What one change could women make to celebrate holidays in a way that matters? What about families?

For women individually, which is something we hardly consider—regardless of our life situation, we are always thinking of others—I hope each woman finds her way through each holiday before she leads those around her to a more sacred way.

Say “no” more. No can be the most powerful thing for a woman. No to the party. No the mother or mother-in-law. No to Target (ha!). No to the insecure lies swirling in her head. No to unrealistic expectations. No.

For families, I’m going to cheat and give you two because there are most often two very different camps:

To the “way too spiritual” family: Chill out. Yes, let’s make all of life about pursuing, loving and celebrating Jesus. But let’s not forget that we are not commissioned to raise little Christian robots; we are charged to make disciples, followers, of Jesus. So let’s show them the way—let’s fill our tables with people, let’s love others well, let’s celebrate, let’s go walk alongside others. Most moms ask what they can do for their kids, and the answer is simple: show them what it looks like to love and follow Jesus as you love others along the way.

To the “means well but misses it” family: Try harder. I say this with so much love and grace because I am this family. We always come up short. What I’ve learned is we can find lots of little ways. Having a sacred holiday doesn’t mean we have ten-hour family devotions each night, it means we are intentional to teach our kids a more meaningful way. And if that is my litmus, I realize we’ve not come up quite as short as I judge myself.

How are women missing out on the intentionality of holidays in not just Christmas and Easter, but in other holidays as well? Give a couple of examples.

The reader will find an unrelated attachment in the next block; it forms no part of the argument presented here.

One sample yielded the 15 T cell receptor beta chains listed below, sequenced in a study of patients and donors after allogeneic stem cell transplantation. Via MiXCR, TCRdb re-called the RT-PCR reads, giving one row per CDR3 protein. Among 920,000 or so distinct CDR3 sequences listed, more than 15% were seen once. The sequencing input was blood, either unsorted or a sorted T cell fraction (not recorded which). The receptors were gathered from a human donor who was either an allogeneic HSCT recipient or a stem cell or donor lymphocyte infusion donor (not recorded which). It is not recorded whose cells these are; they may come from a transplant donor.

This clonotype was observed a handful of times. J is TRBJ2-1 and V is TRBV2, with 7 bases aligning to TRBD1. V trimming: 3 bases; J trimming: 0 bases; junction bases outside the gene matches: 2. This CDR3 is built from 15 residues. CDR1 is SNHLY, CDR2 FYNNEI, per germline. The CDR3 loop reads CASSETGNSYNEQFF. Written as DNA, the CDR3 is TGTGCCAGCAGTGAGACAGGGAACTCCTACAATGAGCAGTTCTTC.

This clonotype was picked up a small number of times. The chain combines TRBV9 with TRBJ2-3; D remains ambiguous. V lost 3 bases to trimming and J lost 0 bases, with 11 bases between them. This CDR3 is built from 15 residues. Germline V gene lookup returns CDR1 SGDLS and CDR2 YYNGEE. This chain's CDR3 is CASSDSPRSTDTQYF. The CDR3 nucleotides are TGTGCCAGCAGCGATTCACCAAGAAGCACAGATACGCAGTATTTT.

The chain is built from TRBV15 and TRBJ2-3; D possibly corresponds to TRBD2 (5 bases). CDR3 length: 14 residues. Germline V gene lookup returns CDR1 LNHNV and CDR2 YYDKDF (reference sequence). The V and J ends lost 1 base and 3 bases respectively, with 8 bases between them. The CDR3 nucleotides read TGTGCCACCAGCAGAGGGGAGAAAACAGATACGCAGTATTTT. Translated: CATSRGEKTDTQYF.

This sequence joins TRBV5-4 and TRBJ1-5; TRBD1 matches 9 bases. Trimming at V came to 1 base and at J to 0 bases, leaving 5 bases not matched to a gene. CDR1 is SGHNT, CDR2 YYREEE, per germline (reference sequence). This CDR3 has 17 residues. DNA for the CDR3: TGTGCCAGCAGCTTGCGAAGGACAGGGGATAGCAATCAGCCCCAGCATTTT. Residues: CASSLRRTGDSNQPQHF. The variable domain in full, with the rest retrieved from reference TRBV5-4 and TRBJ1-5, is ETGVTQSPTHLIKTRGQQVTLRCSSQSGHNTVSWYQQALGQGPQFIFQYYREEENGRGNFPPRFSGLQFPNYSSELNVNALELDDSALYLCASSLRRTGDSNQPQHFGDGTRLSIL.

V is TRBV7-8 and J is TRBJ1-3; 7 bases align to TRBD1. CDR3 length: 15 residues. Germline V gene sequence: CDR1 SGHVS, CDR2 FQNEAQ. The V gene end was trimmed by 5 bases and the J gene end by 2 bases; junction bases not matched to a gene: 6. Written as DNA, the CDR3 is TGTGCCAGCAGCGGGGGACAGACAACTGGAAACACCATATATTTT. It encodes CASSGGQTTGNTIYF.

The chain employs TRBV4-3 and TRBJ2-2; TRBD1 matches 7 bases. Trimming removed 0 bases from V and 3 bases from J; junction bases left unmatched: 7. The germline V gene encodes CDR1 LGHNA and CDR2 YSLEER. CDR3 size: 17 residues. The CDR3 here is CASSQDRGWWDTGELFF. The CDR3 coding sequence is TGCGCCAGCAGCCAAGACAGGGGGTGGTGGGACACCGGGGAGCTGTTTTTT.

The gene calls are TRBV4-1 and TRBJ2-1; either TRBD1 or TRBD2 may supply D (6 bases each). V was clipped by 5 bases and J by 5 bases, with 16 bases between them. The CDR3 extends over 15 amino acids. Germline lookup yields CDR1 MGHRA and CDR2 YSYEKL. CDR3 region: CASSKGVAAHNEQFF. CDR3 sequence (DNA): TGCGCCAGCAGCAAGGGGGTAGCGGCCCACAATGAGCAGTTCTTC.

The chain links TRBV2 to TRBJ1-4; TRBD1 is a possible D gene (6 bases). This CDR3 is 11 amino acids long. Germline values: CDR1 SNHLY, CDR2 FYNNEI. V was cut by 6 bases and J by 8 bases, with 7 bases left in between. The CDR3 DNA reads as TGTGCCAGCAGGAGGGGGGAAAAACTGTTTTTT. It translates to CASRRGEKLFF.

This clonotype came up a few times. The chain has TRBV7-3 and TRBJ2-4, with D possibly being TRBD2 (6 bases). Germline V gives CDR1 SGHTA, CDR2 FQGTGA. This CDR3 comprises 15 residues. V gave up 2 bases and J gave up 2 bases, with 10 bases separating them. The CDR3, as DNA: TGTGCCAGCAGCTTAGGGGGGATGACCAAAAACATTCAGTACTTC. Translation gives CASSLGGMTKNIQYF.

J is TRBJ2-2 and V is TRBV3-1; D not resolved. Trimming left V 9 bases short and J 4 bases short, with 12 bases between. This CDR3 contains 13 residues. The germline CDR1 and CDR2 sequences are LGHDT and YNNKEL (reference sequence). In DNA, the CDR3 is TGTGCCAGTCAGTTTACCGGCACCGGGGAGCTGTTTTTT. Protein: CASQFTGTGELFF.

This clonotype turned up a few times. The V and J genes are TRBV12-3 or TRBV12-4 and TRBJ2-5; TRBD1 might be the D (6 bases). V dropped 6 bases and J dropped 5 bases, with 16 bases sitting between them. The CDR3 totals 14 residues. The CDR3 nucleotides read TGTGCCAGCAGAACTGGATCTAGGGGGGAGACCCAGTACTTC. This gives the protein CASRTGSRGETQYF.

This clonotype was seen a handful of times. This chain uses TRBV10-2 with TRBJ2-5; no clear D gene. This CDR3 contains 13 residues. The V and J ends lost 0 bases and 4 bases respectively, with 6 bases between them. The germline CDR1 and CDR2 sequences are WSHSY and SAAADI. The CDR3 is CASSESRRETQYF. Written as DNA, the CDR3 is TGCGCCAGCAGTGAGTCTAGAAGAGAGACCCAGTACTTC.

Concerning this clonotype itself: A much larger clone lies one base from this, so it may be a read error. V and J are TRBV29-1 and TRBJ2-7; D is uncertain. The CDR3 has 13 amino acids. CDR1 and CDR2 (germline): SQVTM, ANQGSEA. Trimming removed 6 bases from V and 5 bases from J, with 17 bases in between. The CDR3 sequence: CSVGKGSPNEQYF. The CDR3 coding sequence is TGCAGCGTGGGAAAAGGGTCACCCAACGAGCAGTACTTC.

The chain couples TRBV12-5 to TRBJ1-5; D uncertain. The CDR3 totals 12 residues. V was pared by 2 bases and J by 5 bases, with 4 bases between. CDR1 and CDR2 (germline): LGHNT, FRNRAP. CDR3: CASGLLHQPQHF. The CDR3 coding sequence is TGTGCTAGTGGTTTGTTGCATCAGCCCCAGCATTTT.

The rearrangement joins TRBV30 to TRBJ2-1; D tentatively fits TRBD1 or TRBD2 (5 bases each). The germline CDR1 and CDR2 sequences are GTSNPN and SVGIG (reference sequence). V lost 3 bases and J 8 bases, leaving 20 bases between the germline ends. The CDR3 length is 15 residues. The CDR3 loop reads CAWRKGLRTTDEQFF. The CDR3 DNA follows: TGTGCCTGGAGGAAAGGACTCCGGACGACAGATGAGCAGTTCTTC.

I think there are a few major things that prevent us from being intentional with all the holidays. We think we are too busy to do one more thing. True, we all have the same amount of hours in our day and we are not a victim to our schedule. We have to choose this, and it’s not that hard. That’s why we set up the book the way we did—an easy-to-reference book a month or two before each holiday.

We don’t know how to do it any different. Whether it’s that our family doesn’t welcome change, we don’t want to lose the traditions, or Pinterest overwhelms us, we are a bit lost on what to do. In Sacred Holidays we simplify it for you—giving you all our favorite traditions and ideas, and then providing you with space to include yours.

We simply aren’t spending time with Jesus any more. Our culture is getting further and further from knowing how to connect with Jesus through prayer and studying His Word. It feels overwhelming. We are so easily distracted by to-do lists, Instagram feeds, and just one more episode to binge watch on Netflix. Our attention is constantly being enticed other places.